Even before the arrival of COVID-19, health care workers have been one of the most-strained and least-supported workforces in the nation. From vicarious trauma through patients’ lives to direct trauma from injuries and other traumatic situations unfolding in the clinic or the hospital, health care workers experience an unquantifiable burden of trauma as an inescapable part of their jobs. Despite this burden, a desperate lack of support structures has left health workers to muddle through these challenges on their own, contributing to the burnout crisis. When the coronavirus pandemic arrived, Mental Health America (MHA) knew that we could no longer afford to postpone action. A recent series of webinars by MHA highlighted new intervention, outreach, and skills training efforts to fortify health care workers.
“It’s no secret that the impact of COVID-19 on frontline health care workers has been devastating,” said Jenny Sanchez, director of grants management and projects for MHA’s national office. “Many supports have been focused on doctors and nurses, and not always the support workers, such as certified nursing assistants, or other professionals, such as maintenance and janitorial staff and food workers. Additionally, many health care workers are wary of seeking help because they fear retaliation in licensing or credentialing, or because they know too many providers in their networks and there’s a lack of trust there.”
The latter is especially a problem in more rural areas, where more limited mental health support facilities increase the chances that health workers may run into people they know if they seek local in-person care. While social stigma for mental health has lessened, it remains a powerful enough force to deter many workers from seeing a mental health professional.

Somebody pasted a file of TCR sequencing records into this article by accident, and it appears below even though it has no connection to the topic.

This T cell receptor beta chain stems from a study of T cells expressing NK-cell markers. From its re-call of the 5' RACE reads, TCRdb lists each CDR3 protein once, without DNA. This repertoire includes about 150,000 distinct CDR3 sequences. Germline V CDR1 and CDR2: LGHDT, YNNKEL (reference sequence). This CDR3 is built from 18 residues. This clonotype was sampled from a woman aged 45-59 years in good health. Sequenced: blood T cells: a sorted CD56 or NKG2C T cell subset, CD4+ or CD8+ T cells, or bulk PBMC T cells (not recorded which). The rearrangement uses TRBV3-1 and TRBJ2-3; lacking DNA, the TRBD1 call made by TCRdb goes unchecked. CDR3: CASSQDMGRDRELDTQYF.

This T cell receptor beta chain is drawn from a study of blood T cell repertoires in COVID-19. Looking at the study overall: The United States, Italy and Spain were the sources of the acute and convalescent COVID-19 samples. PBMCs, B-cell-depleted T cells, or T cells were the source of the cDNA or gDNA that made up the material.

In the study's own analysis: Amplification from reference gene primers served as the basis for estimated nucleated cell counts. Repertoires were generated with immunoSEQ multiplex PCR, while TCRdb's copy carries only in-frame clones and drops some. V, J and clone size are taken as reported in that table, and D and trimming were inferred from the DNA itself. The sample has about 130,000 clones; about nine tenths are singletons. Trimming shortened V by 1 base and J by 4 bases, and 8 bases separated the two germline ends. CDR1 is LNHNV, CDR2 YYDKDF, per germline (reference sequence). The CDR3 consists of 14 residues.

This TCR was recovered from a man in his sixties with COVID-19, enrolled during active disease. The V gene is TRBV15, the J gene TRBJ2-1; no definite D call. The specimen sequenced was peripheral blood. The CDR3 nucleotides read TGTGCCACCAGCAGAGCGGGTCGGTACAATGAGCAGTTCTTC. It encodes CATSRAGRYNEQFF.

Shellie Aune, speaking of the project run by MHA of Montana, described a program that established an anonymous long-distance support system through a telephone line. This system eliminated many common barriers to rural mental health programs, such as transportation and a desire for anonymity, while unintentionally extending the program’s reach even beyond its intended population. “We had the majority of all our callers’ calls come from Montana. We also have had callers outside of Montana, which we never turn away. Due to a nationwide trend to eliminate their drop-in centers, maybe they cannot get hold of their therapist, their counselor, family member, friend, you name it. Some just call in because that social piece has been eliminated. So they call in and, ‘I just needed someone to say goodnight to.’ We get those callers.”
The Montana program’s call centers were not designed to be crisis lines, although they had far more callers in crisis than they anticipated. Instead, the resource was designed to stabilize callers and bring them back to baseline to enable them to carry on with basic functionality, ranging from going to work to feeding themselves. Overwhelmingly, callers reported a high level of satisfaction with their experience with the support line.
In contrast to the in-the-moment support of the Montana program, MHA’s Los Angeles group continued their project teaching longer-term resiliency skills. “One of the areas we wanted to work in was for people who were health care workers to help them deal with the trauma they had been through and to fortify them against the trauma that would be coming up,” said Christina Miller of MHALA.